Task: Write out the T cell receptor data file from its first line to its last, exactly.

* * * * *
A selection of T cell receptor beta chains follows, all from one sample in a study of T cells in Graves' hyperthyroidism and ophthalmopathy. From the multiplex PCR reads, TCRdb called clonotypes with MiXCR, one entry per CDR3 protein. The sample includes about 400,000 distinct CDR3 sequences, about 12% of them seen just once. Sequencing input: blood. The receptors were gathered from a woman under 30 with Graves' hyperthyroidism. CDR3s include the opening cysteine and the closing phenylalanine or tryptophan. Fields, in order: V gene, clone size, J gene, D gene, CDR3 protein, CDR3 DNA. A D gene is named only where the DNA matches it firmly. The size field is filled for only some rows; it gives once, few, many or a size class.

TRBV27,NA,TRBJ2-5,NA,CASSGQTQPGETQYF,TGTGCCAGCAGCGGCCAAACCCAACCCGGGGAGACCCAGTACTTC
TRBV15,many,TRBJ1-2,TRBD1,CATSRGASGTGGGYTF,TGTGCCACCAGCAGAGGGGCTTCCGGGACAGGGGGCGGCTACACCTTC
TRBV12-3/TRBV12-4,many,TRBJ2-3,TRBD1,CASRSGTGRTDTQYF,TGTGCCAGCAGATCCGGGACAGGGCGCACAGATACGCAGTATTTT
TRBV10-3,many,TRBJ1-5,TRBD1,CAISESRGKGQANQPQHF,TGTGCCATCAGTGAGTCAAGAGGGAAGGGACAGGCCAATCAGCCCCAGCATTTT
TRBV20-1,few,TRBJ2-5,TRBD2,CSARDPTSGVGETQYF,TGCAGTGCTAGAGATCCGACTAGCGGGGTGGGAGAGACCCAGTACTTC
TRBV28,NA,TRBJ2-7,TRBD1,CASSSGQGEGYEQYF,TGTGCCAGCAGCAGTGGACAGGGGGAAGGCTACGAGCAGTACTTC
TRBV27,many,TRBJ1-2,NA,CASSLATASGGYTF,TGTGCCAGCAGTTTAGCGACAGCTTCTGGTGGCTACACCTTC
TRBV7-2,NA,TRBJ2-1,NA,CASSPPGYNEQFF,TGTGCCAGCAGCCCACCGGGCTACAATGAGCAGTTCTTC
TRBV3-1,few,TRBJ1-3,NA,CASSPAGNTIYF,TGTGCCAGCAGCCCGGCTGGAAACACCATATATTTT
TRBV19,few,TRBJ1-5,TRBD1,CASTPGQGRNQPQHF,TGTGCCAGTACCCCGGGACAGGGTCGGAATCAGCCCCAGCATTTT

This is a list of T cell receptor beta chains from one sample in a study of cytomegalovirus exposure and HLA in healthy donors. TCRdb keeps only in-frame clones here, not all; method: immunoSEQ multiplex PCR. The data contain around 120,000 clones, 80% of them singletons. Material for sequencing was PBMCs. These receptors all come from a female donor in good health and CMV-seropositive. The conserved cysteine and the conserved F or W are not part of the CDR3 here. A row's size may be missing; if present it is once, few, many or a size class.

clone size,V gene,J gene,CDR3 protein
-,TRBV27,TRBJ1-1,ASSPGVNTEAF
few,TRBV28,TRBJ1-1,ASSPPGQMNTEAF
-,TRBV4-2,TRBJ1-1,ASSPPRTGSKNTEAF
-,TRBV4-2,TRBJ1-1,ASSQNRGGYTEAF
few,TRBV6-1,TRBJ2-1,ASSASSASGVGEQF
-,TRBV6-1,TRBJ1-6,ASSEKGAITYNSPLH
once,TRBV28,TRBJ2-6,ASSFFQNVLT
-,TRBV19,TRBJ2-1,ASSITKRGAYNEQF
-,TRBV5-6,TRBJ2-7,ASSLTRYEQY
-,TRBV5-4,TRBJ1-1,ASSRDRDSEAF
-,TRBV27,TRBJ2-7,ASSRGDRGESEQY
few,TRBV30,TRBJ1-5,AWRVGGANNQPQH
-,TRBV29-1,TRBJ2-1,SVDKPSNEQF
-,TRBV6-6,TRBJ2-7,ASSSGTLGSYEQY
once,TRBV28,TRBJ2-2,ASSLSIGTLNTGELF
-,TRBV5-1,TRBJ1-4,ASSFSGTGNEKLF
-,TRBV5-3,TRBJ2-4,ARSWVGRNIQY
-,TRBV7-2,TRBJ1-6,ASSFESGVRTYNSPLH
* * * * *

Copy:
A selection of T cell receptor beta chains follows, all from one sample in a study of T cells in Graves' hyperthyroidism and ophthalmopathy. From the multiplex PCR reads, TCRdb called clonotypes with MiXCR, one entry per CDR3 protein. The sample includes about 400,000 distinct CDR3 sequences, about 12% of them seen just once. Sequencing input: blood. The receptors were gathered from a woman under 30 with Graves' hyperthyroidism. CDR3s include the opening cysteine and the closing phenylalanine or tryptophan. Fields, in order: V gene, clone size, J gene, D gene, CDR3 protein, CDR3 DNA. A D gene is named only where the DNA matches it firmly. The size field is filled for only some rows; it gives once, few, many or a size class.

TRBV27,NA,TRBJ2-5,NA,CASSGQTQPGETQYF,TGTGCCAGCAGCGGCCAAACCCAACCCGGGGAGACCCAGTACTTC
TRBV15,many,TRBJ1-2,TRBD1,CATSRGASGTGGGYTF,TGTGCCACCAGCAGAGGGGCTTCCGGGACAGGGGGCGGCTACACCTTC
TRBV12-3/TRBV12-4,many,TRBJ2-3,TRBD1,CASRSGTGRTDTQYF,TGTGCCAGCAGATCCGGGACAGGGCGCACAGATACGCAGTATTTT
TRBV10-3,many,TRBJ1-5,TRBD1,CAISESRGKGQANQPQHF,TGTGCCATCAGTGAGTCAAGAGGGAAGGGACAGGCCAATCAGCCCCAGCATTTT
TRBV20-1,few,TRBJ2-5,TRBD2,CSARDPTSGVGETQYF,TGCAGTGCTAGAGATCCGACTAGCGGGGTGGGAGAGACCCAGTACTTC
TRBV28,NA,TRBJ2-7,TRBD1,CASSSGQGEGYEQYF,TGTGCCAGCAGCAGTGGACAGGGGGAAGGCTACGAGCAGTACTTC
TRBV27,many,TRBJ1-2,NA,CASSLATASGGYTF,TGTGCCAGCAGTTTAGCGACAGCTTCTGGTGGCTACACCTTC
TRBV7-2,NA,TRBJ2-1,NA,CASSPPGYNEQFF,TGTGCCAGCAGCCCACCGGGCTACAATGAGCAGTTCTTC
TRBV3-1,few,TRBJ1-3,NA,CASSPAGNTIYF,TGTGCCAGCAGCCCGGCTGGAAACACCATATATTTT
TRBV19,few,TRBJ1-5,TRBD1,CASTPGQGRNQPQHF,TGTGCCAGTACCCCGGGACAGGGTCGGAATCAGCCCCAGCATTTT

This is a list of T cell receptor beta chains from one sample in a study of cytomegalovirus exposure and HLA in healthy donors. TCRdb keeps only in-frame clones here, not all; method: immunoSEQ multiplex PCR. The data contain around 120,000 clones, 80% of them singletons. Material for sequencing was PBMCs. These receptors all come from a female donor in good health and CMV-seropositive. The conserved cysteine and the conserved F or W are not part of the CDR3 here. A row's size may be missing; if present it is once, few, many or a size class.

clone size,V gene,J gene,CDR3 protein
-,TRBV27,TRBJ1-1,ASSPGVNTEAF
few,TRBV28,TRBJ1-1,ASSPPGQMNTEAF
-,TRBV4-2,TRBJ1-1,ASSPPRTGSKNTEAF
-,TRBV4-2,TRBJ1-1,ASSQNRGGYTEAF
few,TRBV6-1,TRBJ2-1,ASSASSASGVGEQF
-,TRBV6-1,TRBJ1-6,ASSEKGAITYNSPLH
once,TRBV28,TRBJ2-6,ASSFFQNVLT
-,TRBV19,TRBJ2-1,ASSITKRGAYNEQF
-,TRBV5-6,TRBJ2-7,ASSLTRYEQY
-,TRBV5-4,TRBJ1-1,ASSRDRDSEAF
-,TRBV27,TRBJ2-7,ASSRGDRGESEQY
few,TRBV30,TRBJ1-5,AWRVGGANNQPQH
-,TRBV29-1,TRBJ2-1,SVDKPSNEQF
-,TRBV6-6,TRBJ2-7,ASSSGTLGSYEQY
once,TRBV28,TRBJ2-2,ASSLSIGTLNTGELF
-,TRBV5-1,TRBJ1-4,ASSFSGTGNEKLF
-,TRBV5-3,TRBJ2-4,ARSWVGRNIQY
-,TRBV7-2,TRBJ1-6,ASSFESGVRTYNSPLH